If you consider
historical periods from the point of view of the materials of the tools used,
e.g. Stone Age, Bronze Age and so on, then it appears to be that we are still
living in era that should be called the Steel Age, because the majority of
modern production means and ready-made products are made of steel. The Iron Age has left us the problem
of corrosion, but this problem can be solved by means of the process called
alloying. Today we are going to talk about the history of alloy steel with
The secrets of ancient times
Iron alloys have been known to mankind ever since the Ancient times, archeologists have found iron adornments in the graves and burial sites that date back to the beginning of the Bronze Age. The interesting fact is that pure iron was quarried and used much later, and the first iron items were made by humans from the meteoric iron that, according to classification, refers to steel alloy. Around 5.7% of meteorites which fall to Earth are iron and consist of an iron-nickel alloy that comprises 8.5% nickel. Ancient people probably used the celestial metal for more practical purposes than adornments, but it was a very rare metal.
In about 1500 BC, in Asia Minor, the secret of obtaining hotter flames was discovered. It was hotter than that used for melting of cuprum and bronze. It was found out that if you blow air through ore mixed with charcoal, the temperature will increase considerably. The technology of bellows enabled the melting of iron and laid the foundation of the arms race. Iron, in its pure form, is not very hard, but during the treatment process the metal’s surface absorbs carbon and steel is formed. The ancient tools had only thin surface layers steel, but it was enough to make the iron-tipped spears and arrows harder and sharper than the bronze ones.
In Isaac Asimov’s History of Chemistry we find, “The Dorians, a barbaric Greek tribe equipped with some iron weapons, invaded the Balkan peninsular in about 1100 BC and gradually overcame the more civilized but only bronze-armed Mycenaean Greeks. Some Greeks penetrated as far as Canaan and brought iron weapons with them. These were Philistines, who played such an important role in the Old Testament. Against them the Israelites were helpless until they obtained iron weapons for themselves under King Saul. The Assyrian army was the first army that was fully equipped with good iron weapons. Due to this superiority in armament, the Assyrians conquered many neighboring countries and by 900 BC had built a mighty empire for themselves.”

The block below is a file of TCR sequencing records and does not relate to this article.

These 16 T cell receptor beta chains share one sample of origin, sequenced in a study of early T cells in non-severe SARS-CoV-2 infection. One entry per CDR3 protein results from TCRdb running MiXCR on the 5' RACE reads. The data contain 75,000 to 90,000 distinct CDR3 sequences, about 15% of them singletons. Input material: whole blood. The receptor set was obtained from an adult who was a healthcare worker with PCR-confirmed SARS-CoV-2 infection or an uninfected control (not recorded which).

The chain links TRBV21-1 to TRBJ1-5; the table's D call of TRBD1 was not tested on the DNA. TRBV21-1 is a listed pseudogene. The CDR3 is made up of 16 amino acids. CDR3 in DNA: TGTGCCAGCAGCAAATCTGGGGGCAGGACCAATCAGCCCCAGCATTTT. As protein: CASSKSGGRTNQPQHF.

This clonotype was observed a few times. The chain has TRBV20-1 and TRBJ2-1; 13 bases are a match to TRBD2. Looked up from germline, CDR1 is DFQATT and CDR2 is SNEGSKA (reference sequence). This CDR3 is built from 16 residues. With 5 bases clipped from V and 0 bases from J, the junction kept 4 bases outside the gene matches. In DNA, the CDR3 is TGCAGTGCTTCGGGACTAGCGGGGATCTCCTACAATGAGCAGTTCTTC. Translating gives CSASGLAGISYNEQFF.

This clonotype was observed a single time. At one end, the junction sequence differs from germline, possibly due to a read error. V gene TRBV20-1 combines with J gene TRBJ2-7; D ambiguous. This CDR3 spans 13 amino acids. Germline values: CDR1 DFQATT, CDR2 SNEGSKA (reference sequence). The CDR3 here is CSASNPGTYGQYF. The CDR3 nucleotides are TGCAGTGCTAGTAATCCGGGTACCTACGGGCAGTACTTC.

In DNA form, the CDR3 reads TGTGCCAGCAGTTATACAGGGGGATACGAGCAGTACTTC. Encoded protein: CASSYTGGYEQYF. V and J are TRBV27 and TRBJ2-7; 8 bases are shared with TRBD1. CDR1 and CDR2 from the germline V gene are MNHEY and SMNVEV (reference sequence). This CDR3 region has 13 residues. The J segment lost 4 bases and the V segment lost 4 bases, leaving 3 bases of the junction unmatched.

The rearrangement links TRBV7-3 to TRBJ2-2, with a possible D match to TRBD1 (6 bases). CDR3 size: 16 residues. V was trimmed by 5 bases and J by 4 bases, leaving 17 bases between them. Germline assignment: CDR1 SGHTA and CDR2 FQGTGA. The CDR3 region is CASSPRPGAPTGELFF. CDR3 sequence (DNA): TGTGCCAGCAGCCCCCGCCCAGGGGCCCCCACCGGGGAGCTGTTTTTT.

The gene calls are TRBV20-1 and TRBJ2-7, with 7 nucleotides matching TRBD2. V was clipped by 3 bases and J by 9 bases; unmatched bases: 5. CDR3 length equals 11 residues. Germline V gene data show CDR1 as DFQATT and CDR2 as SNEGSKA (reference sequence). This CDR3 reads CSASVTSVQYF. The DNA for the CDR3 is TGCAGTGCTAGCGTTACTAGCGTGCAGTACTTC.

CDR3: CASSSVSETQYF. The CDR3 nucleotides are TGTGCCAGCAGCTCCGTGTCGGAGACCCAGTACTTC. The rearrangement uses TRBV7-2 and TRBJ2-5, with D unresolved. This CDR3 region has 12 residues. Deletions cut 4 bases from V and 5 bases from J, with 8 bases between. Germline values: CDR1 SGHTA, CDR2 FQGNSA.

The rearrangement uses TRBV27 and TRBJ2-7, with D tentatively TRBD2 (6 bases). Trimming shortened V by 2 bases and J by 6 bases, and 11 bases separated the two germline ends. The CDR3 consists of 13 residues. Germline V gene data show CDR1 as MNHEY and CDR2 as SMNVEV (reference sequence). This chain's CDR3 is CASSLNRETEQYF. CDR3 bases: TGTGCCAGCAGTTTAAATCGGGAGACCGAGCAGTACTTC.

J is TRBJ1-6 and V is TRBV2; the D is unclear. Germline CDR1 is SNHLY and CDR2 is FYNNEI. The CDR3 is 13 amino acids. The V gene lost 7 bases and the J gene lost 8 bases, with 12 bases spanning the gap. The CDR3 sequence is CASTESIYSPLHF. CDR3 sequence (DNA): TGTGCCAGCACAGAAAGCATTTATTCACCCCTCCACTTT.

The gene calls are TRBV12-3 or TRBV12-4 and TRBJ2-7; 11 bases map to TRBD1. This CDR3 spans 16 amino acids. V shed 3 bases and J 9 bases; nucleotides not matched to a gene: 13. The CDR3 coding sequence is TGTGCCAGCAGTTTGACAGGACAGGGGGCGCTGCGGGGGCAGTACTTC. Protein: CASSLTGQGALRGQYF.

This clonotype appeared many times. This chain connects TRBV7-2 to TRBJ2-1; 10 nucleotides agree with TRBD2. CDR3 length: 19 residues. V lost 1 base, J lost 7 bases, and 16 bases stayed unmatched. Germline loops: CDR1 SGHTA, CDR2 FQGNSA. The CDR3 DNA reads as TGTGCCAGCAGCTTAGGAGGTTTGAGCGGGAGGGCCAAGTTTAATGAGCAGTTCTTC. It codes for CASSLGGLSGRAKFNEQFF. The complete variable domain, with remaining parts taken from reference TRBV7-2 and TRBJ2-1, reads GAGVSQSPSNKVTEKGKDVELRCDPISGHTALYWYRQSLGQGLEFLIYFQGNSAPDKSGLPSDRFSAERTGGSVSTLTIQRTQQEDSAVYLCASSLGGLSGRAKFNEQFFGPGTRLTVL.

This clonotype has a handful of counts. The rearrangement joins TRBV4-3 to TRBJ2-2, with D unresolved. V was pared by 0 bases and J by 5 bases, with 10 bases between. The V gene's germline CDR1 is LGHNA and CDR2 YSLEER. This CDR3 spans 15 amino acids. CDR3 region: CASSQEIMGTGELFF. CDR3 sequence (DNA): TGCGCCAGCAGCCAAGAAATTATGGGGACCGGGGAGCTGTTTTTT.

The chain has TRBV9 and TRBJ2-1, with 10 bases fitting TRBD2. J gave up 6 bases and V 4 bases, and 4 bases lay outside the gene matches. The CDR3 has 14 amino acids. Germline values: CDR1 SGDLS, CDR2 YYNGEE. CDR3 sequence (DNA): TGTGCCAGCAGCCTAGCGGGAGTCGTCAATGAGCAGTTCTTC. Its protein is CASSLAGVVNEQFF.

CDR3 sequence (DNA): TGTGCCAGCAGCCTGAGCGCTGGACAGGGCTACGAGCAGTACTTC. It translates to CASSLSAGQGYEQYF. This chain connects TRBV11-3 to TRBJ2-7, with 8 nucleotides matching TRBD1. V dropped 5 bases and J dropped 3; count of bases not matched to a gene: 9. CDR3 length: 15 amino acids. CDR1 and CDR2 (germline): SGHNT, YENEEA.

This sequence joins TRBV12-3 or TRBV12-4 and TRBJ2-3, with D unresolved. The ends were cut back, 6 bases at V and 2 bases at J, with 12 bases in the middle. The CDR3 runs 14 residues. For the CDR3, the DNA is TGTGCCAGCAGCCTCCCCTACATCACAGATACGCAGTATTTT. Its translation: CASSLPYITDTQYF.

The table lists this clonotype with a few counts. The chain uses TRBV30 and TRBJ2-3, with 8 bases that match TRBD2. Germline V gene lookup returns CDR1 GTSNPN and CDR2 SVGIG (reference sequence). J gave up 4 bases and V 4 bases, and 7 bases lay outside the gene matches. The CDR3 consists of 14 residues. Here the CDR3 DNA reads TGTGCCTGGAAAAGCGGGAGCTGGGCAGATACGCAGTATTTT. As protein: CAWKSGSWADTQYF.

Until the New Age, the main material for arms and labor production were iron alloys that were found by means of accidental additives as iron ore occurs rarely in its pure form. The famous Damascus steel is considered an exception, and its peculiarity is the absence of alloy elements. The technology of its treatment was aimed at burning off all the additives, so that metal would attain a unique quality. However it would suffer from corrosion and have a weakness as well.
For a hundred years, the technology of iron’s treatment in Europe didn’t undergo any substantial transformation, and only in 14th century did the method of iron smelting appeared, as well as the so-called bloomer process, the process of iron’s purification, i.e. getting rid of unnecessary carbon additives and silica with manganese to obtain malleable bloomer iron. But in 18th century the need for metal was increasing, and that is why the new methods of steel production were researched, simultaneously studying and changing its qualities.
Blades made of famous Damascus steel.
The Recipes of New Age
Puddling, which replaced the bloomery process, was the first step in steel’s industrial production. The new technology was characterized by a higher productivity rate, as expensive and rare charcoal could be replaced by the harder coal or other types of fuel. The reverberatory furnace for malleable iron was first used with hard coal as a fuel by the Granage brothers in 1766. In 1784, the method was improved by Henry Cort, who played a large role in the expansion of puddling.
By the middle of the 19th century, a method was developed that ensured mass-production of cast steel. A big contribution belongs to English metallurgist, Henry Bessemer (1813 – 1898). When Bessemer was working on the creation of the artillery shell that would rotate in a flight and fly on the desired path, he faced the need to use stronger steel than was used at that time. The talk was about weapons with the gun’s barrel having rifling in the wall. There was a need for strong steel, while the bore had to withstand high pressure that would be needed to press in the expansion of the shell through its rifling. High-grade steel production was very expensive at that time, which was why there was a need for a new type of tool and a new approach to steel was needed.